Would you live your life differently if you knew you would get dementia? What if you knew you were at high risk, but that a few lifestyle changes could make all the difference? Nearly a third of dementia cases are preventable through exercise, a balanced diet, and other factors like drinking and smoking less. Now, a calculator you can use at home identifies the best changes you can make to reduce your risk of getting dementia — and exactly what that risk is.
“What sets this dementia risk calculator apart is that you don’t need to visit a doctor for any tests,” said Stacey Fisher, the lead author of the study and a postdoctoral fellow at the University of Toronto and Public Health Ontario. “People already have all the information they need to complete the calculator in the comfort of their home.”
The calculator, which was released yesterday and is based on a study of more than 75,000 Ontarians, is essentially a short quiz that identifies a person’s risk of developing dementia within the next five years. You must be 55 years or older to take the quiz, so it may be best for plugging in your parents’ information and identifying their risk, since you’ll likely be the one to care for them if they do get the disease. You can find the calculator here.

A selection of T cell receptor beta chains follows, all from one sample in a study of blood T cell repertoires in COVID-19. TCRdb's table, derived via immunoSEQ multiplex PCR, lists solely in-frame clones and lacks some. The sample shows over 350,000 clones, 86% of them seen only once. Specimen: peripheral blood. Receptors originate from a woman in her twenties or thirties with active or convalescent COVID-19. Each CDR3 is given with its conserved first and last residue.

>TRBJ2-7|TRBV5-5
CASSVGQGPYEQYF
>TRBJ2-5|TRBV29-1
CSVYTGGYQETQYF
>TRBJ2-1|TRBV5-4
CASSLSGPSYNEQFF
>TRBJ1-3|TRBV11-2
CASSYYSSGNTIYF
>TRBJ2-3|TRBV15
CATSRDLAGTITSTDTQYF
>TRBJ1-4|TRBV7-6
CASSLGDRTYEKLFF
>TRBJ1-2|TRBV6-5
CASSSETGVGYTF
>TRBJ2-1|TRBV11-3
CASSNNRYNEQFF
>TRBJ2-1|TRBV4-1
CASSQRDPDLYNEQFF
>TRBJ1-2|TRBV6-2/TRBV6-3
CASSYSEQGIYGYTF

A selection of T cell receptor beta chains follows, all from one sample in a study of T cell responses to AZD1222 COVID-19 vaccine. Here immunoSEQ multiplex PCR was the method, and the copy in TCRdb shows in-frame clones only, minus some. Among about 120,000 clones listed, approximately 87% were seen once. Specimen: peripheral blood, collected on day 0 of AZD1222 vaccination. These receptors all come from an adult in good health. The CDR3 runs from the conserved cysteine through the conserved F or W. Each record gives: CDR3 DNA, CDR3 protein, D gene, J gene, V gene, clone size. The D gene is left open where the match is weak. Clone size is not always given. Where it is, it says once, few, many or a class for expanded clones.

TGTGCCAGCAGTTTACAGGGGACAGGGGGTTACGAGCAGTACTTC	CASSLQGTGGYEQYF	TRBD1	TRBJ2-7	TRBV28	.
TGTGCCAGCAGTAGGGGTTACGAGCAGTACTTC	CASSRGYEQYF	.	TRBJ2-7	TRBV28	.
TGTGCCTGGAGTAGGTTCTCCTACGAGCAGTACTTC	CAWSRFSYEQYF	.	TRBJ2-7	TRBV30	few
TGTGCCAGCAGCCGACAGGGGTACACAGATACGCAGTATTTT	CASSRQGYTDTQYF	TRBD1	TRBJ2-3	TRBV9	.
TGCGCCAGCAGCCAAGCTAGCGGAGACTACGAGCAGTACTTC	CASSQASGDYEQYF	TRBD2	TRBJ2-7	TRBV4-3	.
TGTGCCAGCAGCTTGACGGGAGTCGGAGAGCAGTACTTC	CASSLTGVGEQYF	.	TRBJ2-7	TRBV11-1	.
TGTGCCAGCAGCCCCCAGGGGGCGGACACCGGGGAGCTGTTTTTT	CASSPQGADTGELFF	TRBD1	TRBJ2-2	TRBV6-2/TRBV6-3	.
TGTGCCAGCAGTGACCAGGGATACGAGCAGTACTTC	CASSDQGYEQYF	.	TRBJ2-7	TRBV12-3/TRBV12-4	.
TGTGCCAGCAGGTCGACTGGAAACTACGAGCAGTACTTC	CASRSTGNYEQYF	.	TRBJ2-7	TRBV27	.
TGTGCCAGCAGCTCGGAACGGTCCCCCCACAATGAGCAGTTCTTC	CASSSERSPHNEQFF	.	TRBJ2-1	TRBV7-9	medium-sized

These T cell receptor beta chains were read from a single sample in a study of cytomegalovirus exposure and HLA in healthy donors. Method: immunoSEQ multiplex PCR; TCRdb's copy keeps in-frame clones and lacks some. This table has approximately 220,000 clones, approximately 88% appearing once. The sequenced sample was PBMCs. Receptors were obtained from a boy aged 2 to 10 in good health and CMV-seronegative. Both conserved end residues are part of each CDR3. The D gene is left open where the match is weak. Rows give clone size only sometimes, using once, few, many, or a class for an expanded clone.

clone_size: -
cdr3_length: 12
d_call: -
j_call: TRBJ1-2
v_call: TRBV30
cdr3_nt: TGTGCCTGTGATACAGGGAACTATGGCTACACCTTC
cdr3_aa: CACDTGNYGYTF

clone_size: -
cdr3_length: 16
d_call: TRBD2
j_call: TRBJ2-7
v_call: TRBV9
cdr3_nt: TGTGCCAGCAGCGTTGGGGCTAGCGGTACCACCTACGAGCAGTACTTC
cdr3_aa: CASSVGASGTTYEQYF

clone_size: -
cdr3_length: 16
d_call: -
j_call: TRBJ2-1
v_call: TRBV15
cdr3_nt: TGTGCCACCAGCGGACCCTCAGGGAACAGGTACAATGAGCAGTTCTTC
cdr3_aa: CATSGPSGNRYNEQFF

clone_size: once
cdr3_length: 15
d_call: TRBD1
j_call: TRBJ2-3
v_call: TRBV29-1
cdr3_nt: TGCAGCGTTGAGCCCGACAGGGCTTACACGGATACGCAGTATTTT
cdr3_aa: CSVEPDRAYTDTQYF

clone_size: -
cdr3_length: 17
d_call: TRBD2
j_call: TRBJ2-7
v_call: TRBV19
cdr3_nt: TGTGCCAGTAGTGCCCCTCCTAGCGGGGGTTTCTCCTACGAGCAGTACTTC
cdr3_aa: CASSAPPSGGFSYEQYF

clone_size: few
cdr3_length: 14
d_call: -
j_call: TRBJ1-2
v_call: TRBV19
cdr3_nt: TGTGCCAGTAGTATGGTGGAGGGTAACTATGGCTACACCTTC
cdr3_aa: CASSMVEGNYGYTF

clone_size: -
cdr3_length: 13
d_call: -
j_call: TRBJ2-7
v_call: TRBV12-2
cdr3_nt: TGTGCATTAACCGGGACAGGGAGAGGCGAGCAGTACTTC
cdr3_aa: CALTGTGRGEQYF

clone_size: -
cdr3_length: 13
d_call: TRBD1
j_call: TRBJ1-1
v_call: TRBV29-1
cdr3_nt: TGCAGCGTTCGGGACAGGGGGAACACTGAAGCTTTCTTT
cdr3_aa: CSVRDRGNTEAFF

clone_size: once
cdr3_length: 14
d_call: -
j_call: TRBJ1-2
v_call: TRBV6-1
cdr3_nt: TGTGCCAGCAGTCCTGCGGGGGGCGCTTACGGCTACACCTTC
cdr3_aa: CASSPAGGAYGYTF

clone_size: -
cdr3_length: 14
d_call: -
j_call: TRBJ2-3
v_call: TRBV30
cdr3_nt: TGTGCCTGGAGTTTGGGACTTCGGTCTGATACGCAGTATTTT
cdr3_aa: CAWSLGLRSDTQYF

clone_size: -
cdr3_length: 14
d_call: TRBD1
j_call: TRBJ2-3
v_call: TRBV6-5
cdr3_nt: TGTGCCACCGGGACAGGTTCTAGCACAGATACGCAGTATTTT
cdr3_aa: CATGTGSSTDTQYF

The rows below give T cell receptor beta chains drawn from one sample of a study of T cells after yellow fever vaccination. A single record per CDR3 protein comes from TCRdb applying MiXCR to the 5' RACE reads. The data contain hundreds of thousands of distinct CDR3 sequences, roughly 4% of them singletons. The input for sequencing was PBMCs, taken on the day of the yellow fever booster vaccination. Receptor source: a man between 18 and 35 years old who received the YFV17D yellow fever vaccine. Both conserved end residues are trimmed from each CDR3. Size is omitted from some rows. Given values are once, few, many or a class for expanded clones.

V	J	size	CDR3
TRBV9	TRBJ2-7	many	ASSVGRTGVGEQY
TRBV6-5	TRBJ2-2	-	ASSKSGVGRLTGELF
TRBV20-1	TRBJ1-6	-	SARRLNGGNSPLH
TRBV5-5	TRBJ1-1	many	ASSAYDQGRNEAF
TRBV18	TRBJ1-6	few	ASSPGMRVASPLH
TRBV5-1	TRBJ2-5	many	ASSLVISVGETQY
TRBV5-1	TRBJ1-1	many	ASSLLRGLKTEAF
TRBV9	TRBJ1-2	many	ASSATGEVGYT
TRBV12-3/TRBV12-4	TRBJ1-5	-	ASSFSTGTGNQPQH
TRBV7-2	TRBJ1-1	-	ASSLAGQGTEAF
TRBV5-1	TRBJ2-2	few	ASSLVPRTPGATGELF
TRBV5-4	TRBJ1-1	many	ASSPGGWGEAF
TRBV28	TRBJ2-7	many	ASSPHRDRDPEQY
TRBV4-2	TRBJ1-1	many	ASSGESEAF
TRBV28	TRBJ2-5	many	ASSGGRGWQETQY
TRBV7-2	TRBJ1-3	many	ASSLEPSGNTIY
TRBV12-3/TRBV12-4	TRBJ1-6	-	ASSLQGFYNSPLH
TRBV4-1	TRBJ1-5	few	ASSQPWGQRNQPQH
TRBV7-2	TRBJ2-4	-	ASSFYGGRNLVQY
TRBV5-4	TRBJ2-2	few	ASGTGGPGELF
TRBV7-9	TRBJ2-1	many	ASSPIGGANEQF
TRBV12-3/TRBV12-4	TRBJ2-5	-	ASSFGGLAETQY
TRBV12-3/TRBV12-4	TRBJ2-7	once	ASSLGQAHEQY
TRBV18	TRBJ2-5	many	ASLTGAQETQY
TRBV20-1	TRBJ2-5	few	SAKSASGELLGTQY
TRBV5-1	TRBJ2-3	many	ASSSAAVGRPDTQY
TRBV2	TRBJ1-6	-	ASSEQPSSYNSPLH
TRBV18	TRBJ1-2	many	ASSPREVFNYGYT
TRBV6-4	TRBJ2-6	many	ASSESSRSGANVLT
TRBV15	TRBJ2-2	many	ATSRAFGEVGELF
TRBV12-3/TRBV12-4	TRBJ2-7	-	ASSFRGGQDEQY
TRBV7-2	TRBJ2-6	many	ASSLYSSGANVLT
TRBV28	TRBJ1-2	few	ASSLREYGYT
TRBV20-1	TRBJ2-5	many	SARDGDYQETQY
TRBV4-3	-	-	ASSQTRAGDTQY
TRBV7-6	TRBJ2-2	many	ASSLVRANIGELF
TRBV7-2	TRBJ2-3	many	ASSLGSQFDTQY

The calculator asks about three types of risk factors. First are questions about yourself, such as your age, marital status, education, and ethnicity. Second is your lifestyle, including whether you smoke and drink, what your diet is like, and how often you exercise. The third part is about your general health, such as your daily stress levels, your sense of belonging in your community, and what health conditions you have.
No matter how low or how high your risk is, the calculator also offers ranked tips on how you can best reduce your dementia risk. Depending on your answers to the quiz, this may be taking care of your mental health, becoming more engaged in your local community, or working out more, among many other possibilities.
Reducing that risk is incredibly important because, around the world, 50 million people have dementia. By 2050, 152 million people are expected to. And once you start losing your memory, language, and problem-solving abilities, there’s no going back.
If dementia isn’t your only health concern as you get older, the website also includes calculators to predict your heart attack and stroke risk and your life expectancy.